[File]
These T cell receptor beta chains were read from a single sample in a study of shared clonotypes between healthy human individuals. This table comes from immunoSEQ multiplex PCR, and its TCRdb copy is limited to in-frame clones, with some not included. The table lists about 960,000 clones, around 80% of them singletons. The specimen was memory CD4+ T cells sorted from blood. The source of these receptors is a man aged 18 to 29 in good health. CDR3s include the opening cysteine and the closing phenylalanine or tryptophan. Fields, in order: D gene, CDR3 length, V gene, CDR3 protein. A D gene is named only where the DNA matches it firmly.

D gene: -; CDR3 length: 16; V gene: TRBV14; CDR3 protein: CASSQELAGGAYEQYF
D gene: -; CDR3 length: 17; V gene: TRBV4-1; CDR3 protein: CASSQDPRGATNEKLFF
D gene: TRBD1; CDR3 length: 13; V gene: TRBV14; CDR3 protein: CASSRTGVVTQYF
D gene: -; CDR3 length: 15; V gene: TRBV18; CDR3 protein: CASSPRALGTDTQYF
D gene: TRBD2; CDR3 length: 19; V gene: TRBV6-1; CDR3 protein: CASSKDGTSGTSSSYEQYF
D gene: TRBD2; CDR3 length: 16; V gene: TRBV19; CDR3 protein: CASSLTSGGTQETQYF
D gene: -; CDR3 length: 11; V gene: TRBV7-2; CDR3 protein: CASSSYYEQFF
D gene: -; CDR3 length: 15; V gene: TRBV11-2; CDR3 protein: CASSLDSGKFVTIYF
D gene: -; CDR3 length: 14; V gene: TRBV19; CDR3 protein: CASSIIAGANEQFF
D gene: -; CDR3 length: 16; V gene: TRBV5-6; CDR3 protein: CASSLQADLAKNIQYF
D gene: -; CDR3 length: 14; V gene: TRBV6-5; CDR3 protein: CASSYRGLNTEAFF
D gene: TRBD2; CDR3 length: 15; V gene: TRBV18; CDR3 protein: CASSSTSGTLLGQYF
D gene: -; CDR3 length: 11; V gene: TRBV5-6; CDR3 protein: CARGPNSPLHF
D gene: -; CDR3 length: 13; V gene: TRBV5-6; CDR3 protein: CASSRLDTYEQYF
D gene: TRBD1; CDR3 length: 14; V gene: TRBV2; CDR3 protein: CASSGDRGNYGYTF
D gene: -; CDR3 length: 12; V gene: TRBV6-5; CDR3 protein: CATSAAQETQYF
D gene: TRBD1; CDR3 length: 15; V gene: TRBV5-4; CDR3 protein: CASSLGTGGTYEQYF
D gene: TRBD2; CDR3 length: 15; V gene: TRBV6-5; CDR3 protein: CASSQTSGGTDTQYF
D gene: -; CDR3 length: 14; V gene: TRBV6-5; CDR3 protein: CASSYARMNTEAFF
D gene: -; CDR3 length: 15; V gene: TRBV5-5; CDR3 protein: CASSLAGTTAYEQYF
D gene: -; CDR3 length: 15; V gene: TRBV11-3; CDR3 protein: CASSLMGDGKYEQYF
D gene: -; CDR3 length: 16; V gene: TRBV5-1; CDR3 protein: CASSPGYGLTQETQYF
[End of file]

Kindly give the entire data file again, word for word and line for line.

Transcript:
These T cell receptor beta chains were read from a single sample in a study of shared clonotypes between healthy human individuals. This table comes from immunoSEQ multiplex PCR, and its TCRdb copy is limited to in-frame clones, with some not included. The table lists about 960,000 clones, around 80% of them singletons. The specimen was memory CD4+ T cells sorted from blood. The source of these receptors is a man aged 18 to 29 in good health. CDR3s include the opening cysteine and the closing phenylalanine or tryptophan. Fields, in order: D gene, CDR3 length, V gene, CDR3 protein. A D gene is named only where the DNA matches it firmly.

D gene: -; CDR3 length: 16; V gene: TRBV14; CDR3 protein: CASSQELAGGAYEQYF
D gene: -; CDR3 length: 17; V gene: TRBV4-1; CDR3 protein: CASSQDPRGATNEKLFF
D gene: TRBD1; CDR3 length: 13; V gene: TRBV14; CDR3 protein: CASSRTGVVTQYF
D gene: -; CDR3 length: 15; V gene: TRBV18; CDR3 protein: CASSPRALGTDTQYF
D gene: TRBD2; CDR3 length: 19; V gene: TRBV6-1; CDR3 protein: CASSKDGTSGTSSSYEQYF
D gene: TRBD2; CDR3 length: 16; V gene: TRBV19; CDR3 protein: CASSLTSGGTQETQYF
D gene: -; CDR3 length: 11; V gene: TRBV7-2; CDR3 protein: CASSSYYEQFF
D gene: -; CDR3 length: 15; V gene: TRBV11-2; CDR3 protein: CASSLDSGKFVTIYF
D gene: -; CDR3 length: 14; V gene: TRBV19; CDR3 protein: CASSIIAGANEQFF
D gene: -; CDR3 length: 16; V gene: TRBV5-6; CDR3 protein: CASSLQADLAKNIQYF
D gene: -; CDR3 length: 14; V gene: TRBV6-5; CDR3 protein: CASSYRGLNTEAFF
D gene: TRBD2; CDR3 length: 15; V gene: TRBV18; CDR3 protein: CASSSTSGTLLGQYF
D gene: -; CDR3 length: 11; V gene: TRBV5-6; CDR3 protein: CARGPNSPLHF
D gene: -; CDR3 length: 13; V gene: TRBV5-6; CDR3 protein: CASSRLDTYEQYF
D gene: TRBD1; CDR3 length: 14; V gene: TRBV2; CDR3 protein: CASSGDRGNYGYTF
D gene: -; CDR3 length: 12; V gene: TRBV6-5; CDR3 protein: CATSAAQETQYF
D gene: TRBD1; CDR3 length: 15; V gene: TRBV5-4; CDR3 protein: CASSLGTGGTYEQYF
D gene: TRBD2; CDR3 length: 15; V gene: TRBV6-5; CDR3 protein: CASSQTSGGTDTQYF
D gene: -; CDR3 length: 14; V gene: TRBV6-5; CDR3 protein: CASSYARMNTEAFF
D gene: -; CDR3 length: 15; V gene: TRBV5-5; CDR3 protein: CASSLAGTTAYEQYF
D gene: -; CDR3 length: 15; V gene: TRBV11-3; CDR3 protein: CASSLMGDGKYEQYF
D gene: -; CDR3 length: 16; V gene: TRBV5-1; CDR3 protein: CASSPGYGLTQETQYF